Come on Bill Bratton. We want to like you, we really do, but we need you to do better than this. Do you think you could do that for us?
According to ABC, 14 of the city's 166 reported rapes in 2015, and two already in 2016, were committed by cab drivers.
The NYPD announced these statistics at a press conference on Monday, and then Bratton made his victim-blaming suggestion.
"One of the areas of concern that we have is particularly young women coming out of clubs and bars," Bratton said during a radio interview on WNYC.
"They're by themselves and intoxicated getting into a cab ... and we've seen an increase in assaults in those instances. So we're encouraging women to adopt the buddy system."
We doubt Bratton has any idea that his comment was made in the exact spirit that fuels rape culture: the suggestion that women should be less free than men, that it might be a woman's fault she got raped because she got in a cab alone.
This resonates in the wake of the rhetoric of other victim blaming comments: that a woman's rape was her fault because of what she was wearing, or because she was walking alone at night.
Here's a good barometer, Bratton. If your suggestion for how to prevent rape requires a woman's autonomy to be compromised-- if you wouldn't make the same suggestion to men, then don't make it to women. It's infuriating.
Instead, get to the source, Bratton. Instead of instructing women not to ride cabs alone, how about taking measures to ensure cab drivers are not in a position to rape? Don't you think that'd be a better idea?
Luckily, city politicians and women's rights advocates attended the press conference where Bratton made these comments on Monday. They demanded more concrete measures to prevent rapes by cab drivers.
One proposal would require taxis and car services like Uber to have a back-seat panic button that would summon the police to a passenger in trouble.
City Councilwoman Vanessa Gibson made comments after the conference that were at direct odds with Bratton's.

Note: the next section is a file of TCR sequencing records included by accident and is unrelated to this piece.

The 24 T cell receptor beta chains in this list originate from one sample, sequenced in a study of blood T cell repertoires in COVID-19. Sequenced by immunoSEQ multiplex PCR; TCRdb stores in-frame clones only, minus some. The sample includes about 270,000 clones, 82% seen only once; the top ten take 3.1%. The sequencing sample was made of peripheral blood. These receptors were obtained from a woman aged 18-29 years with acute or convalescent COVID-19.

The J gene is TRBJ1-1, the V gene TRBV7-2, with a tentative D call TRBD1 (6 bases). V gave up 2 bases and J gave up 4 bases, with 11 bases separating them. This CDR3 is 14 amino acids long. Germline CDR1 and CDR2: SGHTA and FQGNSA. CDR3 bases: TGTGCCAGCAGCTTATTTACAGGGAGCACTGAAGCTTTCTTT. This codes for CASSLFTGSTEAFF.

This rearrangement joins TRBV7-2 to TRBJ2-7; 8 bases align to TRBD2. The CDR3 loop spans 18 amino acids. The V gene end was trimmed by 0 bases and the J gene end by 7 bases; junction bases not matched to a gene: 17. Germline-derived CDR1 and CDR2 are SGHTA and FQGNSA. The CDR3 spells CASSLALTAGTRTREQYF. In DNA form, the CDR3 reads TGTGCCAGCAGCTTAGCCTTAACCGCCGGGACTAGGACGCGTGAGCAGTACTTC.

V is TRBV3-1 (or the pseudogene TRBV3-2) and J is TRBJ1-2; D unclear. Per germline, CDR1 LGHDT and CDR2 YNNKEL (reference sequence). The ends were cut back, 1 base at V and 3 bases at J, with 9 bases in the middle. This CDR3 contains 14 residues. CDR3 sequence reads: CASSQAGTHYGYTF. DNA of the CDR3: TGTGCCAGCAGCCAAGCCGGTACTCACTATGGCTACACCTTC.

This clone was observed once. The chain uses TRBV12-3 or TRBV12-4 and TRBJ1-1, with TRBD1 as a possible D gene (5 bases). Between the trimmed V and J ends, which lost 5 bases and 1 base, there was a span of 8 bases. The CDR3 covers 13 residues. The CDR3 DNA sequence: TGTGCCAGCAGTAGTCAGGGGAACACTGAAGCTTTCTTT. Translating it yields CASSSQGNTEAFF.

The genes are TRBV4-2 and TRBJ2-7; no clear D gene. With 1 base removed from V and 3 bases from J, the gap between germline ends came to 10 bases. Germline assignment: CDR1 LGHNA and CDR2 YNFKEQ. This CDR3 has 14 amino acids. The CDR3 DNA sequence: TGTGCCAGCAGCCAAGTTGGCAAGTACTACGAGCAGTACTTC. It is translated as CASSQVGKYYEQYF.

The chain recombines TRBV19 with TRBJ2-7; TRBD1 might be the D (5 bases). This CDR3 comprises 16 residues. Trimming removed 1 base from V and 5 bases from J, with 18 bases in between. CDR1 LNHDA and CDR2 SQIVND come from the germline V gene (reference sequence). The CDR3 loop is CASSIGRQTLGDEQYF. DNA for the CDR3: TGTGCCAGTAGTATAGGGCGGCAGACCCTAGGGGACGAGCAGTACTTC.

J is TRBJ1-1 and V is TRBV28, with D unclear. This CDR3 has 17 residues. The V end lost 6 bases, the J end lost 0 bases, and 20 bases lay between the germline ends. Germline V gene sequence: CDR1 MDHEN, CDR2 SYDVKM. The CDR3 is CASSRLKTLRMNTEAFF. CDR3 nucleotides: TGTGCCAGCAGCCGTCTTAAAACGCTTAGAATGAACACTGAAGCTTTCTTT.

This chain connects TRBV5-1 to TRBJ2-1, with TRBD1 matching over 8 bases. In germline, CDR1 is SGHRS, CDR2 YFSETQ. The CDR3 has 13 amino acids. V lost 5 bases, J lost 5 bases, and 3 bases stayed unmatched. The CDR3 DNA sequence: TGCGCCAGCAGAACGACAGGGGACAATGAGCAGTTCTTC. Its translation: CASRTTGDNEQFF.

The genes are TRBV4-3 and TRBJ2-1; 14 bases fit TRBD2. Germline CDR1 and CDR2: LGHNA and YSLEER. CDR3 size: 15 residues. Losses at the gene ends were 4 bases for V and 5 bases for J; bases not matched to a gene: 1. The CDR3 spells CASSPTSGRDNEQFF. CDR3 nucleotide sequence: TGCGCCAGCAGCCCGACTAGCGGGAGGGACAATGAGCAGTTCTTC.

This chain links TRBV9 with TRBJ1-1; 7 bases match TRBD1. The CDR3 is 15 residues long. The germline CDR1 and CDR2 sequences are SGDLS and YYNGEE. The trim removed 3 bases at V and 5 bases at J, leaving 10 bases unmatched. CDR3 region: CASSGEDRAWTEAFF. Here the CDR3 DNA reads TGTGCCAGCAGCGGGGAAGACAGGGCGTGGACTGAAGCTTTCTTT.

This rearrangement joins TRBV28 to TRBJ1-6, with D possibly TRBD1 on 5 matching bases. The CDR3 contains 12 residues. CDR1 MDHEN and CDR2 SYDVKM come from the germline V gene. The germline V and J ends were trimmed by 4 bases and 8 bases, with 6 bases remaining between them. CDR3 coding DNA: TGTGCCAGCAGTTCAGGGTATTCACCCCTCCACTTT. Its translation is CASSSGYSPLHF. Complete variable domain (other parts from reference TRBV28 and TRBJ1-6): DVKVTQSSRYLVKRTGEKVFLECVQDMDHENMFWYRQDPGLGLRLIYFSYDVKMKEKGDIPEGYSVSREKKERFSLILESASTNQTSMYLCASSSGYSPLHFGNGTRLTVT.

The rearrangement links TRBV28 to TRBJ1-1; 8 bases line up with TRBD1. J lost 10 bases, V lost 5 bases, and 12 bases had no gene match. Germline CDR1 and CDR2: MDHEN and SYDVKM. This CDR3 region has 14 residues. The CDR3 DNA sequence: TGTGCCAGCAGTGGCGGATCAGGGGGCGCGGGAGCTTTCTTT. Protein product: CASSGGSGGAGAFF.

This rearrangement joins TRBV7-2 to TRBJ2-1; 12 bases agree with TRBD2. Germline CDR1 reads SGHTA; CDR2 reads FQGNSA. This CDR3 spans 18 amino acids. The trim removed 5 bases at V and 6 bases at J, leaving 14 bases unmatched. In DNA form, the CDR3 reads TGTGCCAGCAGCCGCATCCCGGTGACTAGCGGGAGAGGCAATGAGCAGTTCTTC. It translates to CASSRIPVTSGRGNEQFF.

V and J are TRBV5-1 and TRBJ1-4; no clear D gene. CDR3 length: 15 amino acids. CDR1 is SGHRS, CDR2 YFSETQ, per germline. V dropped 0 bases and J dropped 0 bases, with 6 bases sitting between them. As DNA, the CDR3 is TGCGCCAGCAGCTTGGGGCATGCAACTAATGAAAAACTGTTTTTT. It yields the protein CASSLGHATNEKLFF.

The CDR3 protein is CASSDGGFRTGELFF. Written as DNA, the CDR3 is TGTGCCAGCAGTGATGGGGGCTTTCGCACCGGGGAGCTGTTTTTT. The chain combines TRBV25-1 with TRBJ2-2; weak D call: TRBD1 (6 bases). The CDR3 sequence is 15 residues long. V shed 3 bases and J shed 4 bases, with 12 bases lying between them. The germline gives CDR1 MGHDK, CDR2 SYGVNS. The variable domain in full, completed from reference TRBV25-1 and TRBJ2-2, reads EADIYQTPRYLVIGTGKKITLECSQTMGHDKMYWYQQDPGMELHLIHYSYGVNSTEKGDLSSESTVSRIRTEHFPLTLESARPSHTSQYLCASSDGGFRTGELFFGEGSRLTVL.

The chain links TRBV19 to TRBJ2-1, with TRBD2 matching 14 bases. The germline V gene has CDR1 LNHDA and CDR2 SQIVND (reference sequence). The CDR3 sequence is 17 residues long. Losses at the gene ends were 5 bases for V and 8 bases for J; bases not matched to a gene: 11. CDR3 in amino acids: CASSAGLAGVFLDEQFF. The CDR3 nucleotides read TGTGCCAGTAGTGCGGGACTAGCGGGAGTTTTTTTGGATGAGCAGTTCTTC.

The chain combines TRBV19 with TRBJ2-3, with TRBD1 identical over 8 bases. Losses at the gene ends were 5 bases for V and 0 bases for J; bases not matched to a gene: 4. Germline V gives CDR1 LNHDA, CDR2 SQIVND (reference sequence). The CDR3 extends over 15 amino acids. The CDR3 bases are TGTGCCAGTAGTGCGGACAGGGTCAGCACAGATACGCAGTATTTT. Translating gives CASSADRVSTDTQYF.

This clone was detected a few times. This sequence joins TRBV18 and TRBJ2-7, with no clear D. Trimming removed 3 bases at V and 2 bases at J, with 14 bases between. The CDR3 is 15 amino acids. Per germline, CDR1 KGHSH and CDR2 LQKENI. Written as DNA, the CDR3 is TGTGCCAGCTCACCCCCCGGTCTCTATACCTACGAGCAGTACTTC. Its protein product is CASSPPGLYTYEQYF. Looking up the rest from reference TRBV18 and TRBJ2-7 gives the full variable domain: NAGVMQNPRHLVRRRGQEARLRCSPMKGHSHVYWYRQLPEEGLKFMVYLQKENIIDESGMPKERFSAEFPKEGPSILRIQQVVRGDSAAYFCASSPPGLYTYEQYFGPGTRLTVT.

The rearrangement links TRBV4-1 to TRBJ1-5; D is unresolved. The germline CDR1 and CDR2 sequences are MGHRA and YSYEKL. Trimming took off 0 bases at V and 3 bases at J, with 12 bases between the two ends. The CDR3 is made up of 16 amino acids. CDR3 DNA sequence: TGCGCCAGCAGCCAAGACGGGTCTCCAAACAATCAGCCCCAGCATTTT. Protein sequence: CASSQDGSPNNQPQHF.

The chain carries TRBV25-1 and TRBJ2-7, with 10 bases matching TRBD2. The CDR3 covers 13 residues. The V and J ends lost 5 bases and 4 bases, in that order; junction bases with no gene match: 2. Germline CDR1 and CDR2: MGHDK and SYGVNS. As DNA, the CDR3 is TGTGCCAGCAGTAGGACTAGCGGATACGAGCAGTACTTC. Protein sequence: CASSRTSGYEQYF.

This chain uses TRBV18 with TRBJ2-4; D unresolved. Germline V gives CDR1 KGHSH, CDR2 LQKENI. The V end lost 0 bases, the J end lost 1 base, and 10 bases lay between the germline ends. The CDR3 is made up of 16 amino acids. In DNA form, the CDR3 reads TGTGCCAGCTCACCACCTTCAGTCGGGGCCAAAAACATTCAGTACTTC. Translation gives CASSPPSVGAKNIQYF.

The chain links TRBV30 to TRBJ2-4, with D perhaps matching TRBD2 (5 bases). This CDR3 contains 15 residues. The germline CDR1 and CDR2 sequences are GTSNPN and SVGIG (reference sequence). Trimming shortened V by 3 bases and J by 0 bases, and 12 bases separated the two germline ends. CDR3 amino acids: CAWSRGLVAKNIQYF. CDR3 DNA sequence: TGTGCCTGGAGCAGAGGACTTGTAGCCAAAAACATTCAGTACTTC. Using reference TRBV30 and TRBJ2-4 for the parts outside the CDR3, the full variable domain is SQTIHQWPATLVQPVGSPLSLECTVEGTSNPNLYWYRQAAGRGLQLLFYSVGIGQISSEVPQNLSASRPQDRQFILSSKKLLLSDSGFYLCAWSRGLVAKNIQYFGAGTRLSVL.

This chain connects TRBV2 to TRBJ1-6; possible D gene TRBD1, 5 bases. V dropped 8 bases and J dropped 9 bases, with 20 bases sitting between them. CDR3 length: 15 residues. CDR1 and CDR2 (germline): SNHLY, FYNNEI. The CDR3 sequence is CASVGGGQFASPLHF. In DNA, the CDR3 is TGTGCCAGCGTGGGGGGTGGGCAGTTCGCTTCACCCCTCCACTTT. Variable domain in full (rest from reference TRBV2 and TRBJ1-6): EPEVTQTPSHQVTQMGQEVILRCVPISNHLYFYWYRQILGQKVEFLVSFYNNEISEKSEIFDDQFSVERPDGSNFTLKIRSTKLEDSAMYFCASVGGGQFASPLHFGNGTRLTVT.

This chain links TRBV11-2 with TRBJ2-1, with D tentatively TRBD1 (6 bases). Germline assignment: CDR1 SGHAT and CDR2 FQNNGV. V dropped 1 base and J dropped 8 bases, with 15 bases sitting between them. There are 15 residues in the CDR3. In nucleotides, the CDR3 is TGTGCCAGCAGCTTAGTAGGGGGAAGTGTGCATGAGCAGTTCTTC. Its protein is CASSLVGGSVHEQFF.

billbratton A United Call To Take Care of Our 9/11 Heroes We lost 23 officers that day, and nearly five times as many since. It's "nearly” because the numbers change, sometimes daily. We're STILL losing people. For these first responders, September 11th has never really ended. These men and women went in when others ran out, and they stayed to work what became the largest crime scene in American history. They did it to take care of us, and we owe it to ourselves—as a nation—to take care of them. The Zadroga Bill is named after NYPD Police Officer James Zadroga. Officer Zadroga died from an illness caused by his participation in the rescue and recovery efforts at Ground Zero.
"We want to ensure that when we're working with our police department, we're not encouraging women to implement buddy systems, but rather saying, 'You have a right to be safe.' If you decide to go out and enjoy yourself in any borough and you get into a cab, there is an expectation that you arrive at your destination safely," Gibson said.
We also should point out that statistically, it's far more likely for a driver to be attacked in a cab than a female passenger. At least three drivers were killed in New York last year.
Still, instances of cab assault have been on the rise in cities other than New York, and these types of headlines can do a lot to create a culture of fear for women.
It's a good rule to keep in mind that if at any point you're blaming anyone for an attack against their safety, you're enforcing a cultural bias that restricts that person's freedom. We'd appreciate if in the future, Bratton would keep that in mind.[via The New York Times] [Feature Image Courtesy Instagram]